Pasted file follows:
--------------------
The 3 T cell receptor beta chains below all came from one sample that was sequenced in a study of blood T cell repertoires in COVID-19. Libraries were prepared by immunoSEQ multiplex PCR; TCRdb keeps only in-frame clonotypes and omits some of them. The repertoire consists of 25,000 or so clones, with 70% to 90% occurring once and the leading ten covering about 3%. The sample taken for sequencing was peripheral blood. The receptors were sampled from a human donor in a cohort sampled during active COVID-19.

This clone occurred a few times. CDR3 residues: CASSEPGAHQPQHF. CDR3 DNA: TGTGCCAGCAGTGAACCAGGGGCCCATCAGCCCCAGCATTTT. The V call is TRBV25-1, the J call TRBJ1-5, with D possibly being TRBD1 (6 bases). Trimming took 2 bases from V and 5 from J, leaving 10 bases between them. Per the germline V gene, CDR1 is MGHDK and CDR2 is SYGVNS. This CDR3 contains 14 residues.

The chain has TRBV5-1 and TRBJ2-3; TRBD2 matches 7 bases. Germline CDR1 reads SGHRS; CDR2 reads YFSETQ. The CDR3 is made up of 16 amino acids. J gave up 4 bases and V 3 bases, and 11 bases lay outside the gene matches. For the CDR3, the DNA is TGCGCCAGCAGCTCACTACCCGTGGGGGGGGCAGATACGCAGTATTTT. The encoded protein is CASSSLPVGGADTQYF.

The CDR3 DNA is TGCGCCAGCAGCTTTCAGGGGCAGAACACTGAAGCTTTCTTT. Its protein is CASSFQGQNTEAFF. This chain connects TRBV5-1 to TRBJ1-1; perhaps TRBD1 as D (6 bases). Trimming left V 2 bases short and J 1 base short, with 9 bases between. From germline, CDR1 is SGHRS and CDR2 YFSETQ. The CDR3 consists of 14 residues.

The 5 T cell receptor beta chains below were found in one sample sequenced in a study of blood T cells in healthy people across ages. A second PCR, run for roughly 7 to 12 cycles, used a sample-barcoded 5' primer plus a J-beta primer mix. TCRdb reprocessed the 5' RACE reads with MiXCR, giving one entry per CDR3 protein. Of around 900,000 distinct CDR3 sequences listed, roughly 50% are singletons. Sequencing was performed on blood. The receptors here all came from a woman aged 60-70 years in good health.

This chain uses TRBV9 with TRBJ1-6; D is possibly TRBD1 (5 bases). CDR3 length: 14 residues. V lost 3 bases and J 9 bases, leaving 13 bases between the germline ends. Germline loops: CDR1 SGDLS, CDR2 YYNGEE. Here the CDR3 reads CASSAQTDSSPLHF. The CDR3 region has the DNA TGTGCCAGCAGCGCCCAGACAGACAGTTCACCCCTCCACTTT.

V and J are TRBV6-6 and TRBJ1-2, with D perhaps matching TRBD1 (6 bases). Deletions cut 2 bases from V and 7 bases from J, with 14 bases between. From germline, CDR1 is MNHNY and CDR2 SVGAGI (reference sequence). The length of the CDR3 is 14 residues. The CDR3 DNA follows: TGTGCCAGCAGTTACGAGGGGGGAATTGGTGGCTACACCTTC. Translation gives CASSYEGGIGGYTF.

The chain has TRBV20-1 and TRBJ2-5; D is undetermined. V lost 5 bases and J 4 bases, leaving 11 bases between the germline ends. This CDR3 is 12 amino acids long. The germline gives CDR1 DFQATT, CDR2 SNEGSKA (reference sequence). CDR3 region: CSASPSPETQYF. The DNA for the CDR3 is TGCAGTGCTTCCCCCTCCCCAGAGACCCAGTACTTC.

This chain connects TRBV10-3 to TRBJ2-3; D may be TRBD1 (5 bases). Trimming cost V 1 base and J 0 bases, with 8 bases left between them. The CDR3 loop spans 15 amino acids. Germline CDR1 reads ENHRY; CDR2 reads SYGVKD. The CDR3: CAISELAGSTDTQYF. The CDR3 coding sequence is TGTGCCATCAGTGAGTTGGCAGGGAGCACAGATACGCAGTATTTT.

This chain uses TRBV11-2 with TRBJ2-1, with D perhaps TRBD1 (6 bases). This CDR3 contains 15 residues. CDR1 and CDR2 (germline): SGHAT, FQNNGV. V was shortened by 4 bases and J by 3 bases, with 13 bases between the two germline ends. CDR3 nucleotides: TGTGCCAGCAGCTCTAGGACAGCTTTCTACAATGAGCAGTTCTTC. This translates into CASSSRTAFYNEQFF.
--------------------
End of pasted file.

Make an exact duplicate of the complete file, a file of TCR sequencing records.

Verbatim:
The 3 T cell receptor beta chains below all came from one sample that was sequenced in a study of blood T cell repertoires in COVID-19. Libraries were prepared by immunoSEQ multiplex PCR; TCRdb keeps only in-frame clonotypes and omits some of them. The repertoire consists of 25,000 or so clones, with 70% to 90% occurring once and the leading ten covering about 3%. The sample taken for sequencing was peripheral blood. The receptors were sampled from a human donor in a cohort sampled during active COVID-19.

This clone occurred a few times. CDR3 residues: CASSEPGAHQPQHF. CDR3 DNA: TGTGCCAGCAGTGAACCAGGGGCCCATCAGCCCCAGCATTTT. The V call is TRBV25-1, the J call TRBJ1-5, with D possibly being TRBD1 (6 bases). Trimming took 2 bases from V and 5 from J, leaving 10 bases between them. Per the germline V gene, CDR1 is MGHDK and CDR2 is SYGVNS. This CDR3 contains 14 residues.

The chain has TRBV5-1 and TRBJ2-3; TRBD2 matches 7 bases. Germline CDR1 reads SGHRS; CDR2 reads YFSETQ. The CDR3 is made up of 16 amino acids. J gave up 4 bases and V 3 bases, and 11 bases lay outside the gene matches. For the CDR3, the DNA is TGCGCCAGCAGCTCACTACCCGTGGGGGGGGCAGATACGCAGTATTTT. The encoded protein is CASSSLPVGGADTQYF.

The CDR3 DNA is TGCGCCAGCAGCTTTCAGGGGCAGAACACTGAAGCTTTCTTT. Its protein is CASSFQGQNTEAFF. This chain connects TRBV5-1 to TRBJ1-1; perhaps TRBD1 as D (6 bases). Trimming left V 2 bases short and J 1 base short, with 9 bases between. From germline, CDR1 is SGHRS and CDR2 YFSETQ. The CDR3 consists of 14 residues.

The 5 T cell receptor beta chains below were found in one sample sequenced in a study of blood T cells in healthy people across ages. A second PCR, run for roughly 7 to 12 cycles, used a sample-barcoded 5' primer plus a J-beta primer mix. TCRdb reprocessed the 5' RACE reads with MiXCR, giving one entry per CDR3 protein. Of around 900,000 distinct CDR3 sequences listed, roughly 50% are singletons. Sequencing was performed on blood. The receptors here all came from a woman aged 60-70 years in good health.

This chain uses TRBV9 with TRBJ1-6; D is possibly TRBD1 (5 bases). CDR3 length: 14 residues. V lost 3 bases and J 9 bases, leaving 13 bases between the germline ends. Germline loops: CDR1 SGDLS, CDR2 YYNGEE. Here the CDR3 reads CASSAQTDSSPLHF. The CDR3 region has the DNA TGTGCCAGCAGCGCCCAGACAGACAGTTCACCCCTCCACTTT.

V and J are TRBV6-6 and TRBJ1-2, with D perhaps matching TRBD1 (6 bases). Deletions cut 2 bases from V and 7 bases from J, with 14 bases between. From germline, CDR1 is MNHNY and CDR2 SVGAGI (reference sequence). The length of the CDR3 is 14 residues. The CDR3 DNA follows: TGTGCCAGCAGTTACGAGGGGGGAATTGGTGGCTACACCTTC. Translation gives CASSYEGGIGGYTF.

The chain has TRBV20-1 and TRBJ2-5; D is undetermined. V lost 5 bases and J 4 bases, leaving 11 bases between the germline ends. This CDR3 is 12 amino acids long. The germline gives CDR1 DFQATT, CDR2 SNEGSKA (reference sequence). CDR3 region: CSASPSPETQYF. The DNA for the CDR3 is TGCAGTGCTTCCCCCTCCCCAGAGACCCAGTACTTC.

This chain connects TRBV10-3 to TRBJ2-3; D may be TRBD1 (5 bases). Trimming cost V 1 base and J 0 bases, with 8 bases left between them. The CDR3 loop spans 15 amino acids. Germline CDR1 reads ENHRY; CDR2 reads SYGVKD. The CDR3: CAISELAGSTDTQYF. The CDR3 coding sequence is TGTGCCATCAGTGAGTTGGCAGGGAGCACAGATACGCAGTATTTT.

This chain uses TRBV11-2 with TRBJ2-1, with D perhaps TRBD1 (6 bases). This CDR3 contains 15 residues. CDR1 and CDR2 (germline): SGHAT, FQNNGV. V was shortened by 4 bases and J by 3 bases, with 13 bases between the two germline ends. CDR3 nucleotides: TGTGCCAGCAGCTCTAGGACAGCTTTCTACAATGAGCAGTTCTTC. This translates into CASSSRTAFYNEQFF.